The Message of the Icon-Painters
By the strokes of the brushes, by the paint employed, even more so by the master's skill with one and the other, you can recognise us and distinguish us one from the other, the leaders of the iconists' guild and the whole clan. In any case, you can decipher our names on the hems of the saints' garments, modestly inscribed. And when the heathen rises above the belfry and whitewash conceals our craft, when such times come, pray for yourselves, oh you, defilers of the scene in front of us! (Michail and Eutychius)
Fresco-painting. Despite a number of significant achievements, architecture in Macedonia in the early Middle Ages, compared to the accomplishments of Constantinople and Thessaloniki, was largely of provincial character. But fresco-painting in Macedonia in the same period equaled the greatest and most beautiful works of the Byzantine Empire.
Portrait painting was also an important art in the mediaeval period. Among the most famous portraits made on Macedonian soil are the portraits of King Milutin and Simonida in Staro Nagoricane, the portraits of Dusan and Helena at Lesnovo, the group portrait of the Paskaca family at Psaca, and the portraits of Volkasin and his son Marko in the church of St. Archangel in Varos and in Marko's monastery. In view of the popularity of portraits in Byzantium, it would be logical that portraits had long been included in Macedonian churches but no portraits have been preserved from the period prior to the 13th century.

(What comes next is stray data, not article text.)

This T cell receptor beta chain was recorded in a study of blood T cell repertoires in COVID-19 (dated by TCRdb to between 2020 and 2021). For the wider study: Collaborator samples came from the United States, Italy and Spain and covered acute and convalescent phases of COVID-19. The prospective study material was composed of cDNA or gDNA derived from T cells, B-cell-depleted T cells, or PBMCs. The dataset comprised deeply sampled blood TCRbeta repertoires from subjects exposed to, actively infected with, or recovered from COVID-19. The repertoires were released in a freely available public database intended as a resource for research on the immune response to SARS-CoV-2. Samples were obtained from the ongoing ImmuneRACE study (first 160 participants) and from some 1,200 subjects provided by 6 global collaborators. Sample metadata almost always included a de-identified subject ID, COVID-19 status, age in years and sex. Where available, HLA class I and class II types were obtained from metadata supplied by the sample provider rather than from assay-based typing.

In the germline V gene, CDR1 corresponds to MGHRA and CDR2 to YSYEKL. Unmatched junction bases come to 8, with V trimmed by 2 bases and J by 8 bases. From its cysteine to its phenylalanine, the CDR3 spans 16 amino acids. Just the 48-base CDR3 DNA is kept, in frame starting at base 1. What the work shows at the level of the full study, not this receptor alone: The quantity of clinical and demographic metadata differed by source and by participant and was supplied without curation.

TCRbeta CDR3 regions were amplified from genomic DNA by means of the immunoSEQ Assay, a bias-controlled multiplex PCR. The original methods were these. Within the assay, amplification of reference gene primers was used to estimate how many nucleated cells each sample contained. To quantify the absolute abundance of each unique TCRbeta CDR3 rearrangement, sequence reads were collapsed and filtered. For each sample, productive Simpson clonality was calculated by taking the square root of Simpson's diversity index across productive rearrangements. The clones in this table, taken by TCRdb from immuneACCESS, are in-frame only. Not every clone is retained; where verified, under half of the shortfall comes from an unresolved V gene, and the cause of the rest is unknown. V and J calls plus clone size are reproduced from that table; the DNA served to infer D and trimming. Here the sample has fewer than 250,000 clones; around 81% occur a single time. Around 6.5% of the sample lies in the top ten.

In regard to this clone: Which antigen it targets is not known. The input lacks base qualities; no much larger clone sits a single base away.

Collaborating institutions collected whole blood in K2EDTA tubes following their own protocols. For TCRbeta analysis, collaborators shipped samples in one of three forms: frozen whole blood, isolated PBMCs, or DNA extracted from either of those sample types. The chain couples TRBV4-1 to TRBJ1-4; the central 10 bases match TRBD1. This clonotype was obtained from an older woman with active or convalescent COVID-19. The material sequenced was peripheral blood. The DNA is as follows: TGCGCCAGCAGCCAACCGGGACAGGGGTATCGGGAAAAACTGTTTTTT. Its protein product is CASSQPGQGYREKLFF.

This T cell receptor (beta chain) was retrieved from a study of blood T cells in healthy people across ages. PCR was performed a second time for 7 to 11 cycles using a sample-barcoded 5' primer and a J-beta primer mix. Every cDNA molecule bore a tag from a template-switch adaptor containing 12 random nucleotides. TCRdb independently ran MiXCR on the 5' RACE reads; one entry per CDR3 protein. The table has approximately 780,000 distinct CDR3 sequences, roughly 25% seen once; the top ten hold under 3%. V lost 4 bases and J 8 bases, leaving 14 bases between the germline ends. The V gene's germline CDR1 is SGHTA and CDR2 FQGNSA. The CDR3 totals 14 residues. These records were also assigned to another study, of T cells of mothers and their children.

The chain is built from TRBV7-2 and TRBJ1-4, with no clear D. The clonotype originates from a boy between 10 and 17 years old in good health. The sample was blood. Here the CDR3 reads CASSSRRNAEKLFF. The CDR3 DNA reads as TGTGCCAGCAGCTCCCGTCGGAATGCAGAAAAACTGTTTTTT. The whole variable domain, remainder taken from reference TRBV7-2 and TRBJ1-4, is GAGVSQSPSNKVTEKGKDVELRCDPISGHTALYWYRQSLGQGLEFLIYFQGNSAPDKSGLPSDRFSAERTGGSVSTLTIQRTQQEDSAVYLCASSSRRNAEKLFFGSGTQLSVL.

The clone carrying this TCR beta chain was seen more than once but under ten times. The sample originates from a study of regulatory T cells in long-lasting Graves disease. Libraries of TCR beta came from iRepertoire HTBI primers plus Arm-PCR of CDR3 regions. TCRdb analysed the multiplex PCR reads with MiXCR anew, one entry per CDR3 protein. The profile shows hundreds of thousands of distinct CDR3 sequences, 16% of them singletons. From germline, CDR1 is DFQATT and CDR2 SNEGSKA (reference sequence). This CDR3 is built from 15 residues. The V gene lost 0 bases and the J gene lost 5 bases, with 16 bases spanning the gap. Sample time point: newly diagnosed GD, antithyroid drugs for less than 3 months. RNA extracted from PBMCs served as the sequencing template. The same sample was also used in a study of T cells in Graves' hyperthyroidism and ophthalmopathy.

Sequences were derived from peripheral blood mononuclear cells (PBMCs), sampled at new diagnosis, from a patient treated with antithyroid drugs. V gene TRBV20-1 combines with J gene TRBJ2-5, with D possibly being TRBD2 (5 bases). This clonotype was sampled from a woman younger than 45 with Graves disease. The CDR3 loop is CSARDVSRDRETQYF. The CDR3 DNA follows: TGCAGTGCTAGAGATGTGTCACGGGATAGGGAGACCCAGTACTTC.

Icon painting. After several visits by the Apostle Peter to Thessaloniki, Christianity began to quickly spread throughout Macedonia. Confirmation of this are a number of early Christian basilicas in Macedonia, including a hundred or so square meters of excellently preserved floor mosaics abounding in iconography and showing a high level of technical expertise, remnants of stone sculptures and 50 recently unearthed icons in ruins near the small town of Vinica. These icons are all made of terracotta, and hence called terracotta icons.
Wood carving. It is normal to suppose that decorative sculpture was complementary to fresco-painting and an integral part of the architectural arrangements and the architectural conception. The oldest specimens of decorative sculpture in Macedonia are the wood carvings on the altar screen in the church of St. Sophia in Ohrid. After the Ottoman conquest, the influence of Middle Eastern elements in the Macedonian wood carving became much stronger. The shallow and flat arabesque style of carving dominating until the 17th century began to be replaced by more intricate styles of carving. In the monasteries of Slepce, Treskavec, Zrze, Varos (near Prilep), and in the Monastery of the Holy Immaculate Virgin of Kicevo, a number of works by Macedonian wood-carvers have been preserved. They reveal the characteristics of the Slepce-Prilep wood-carver's school: shallow and flat carving and rich geometrically interwoven floral and animal motifs.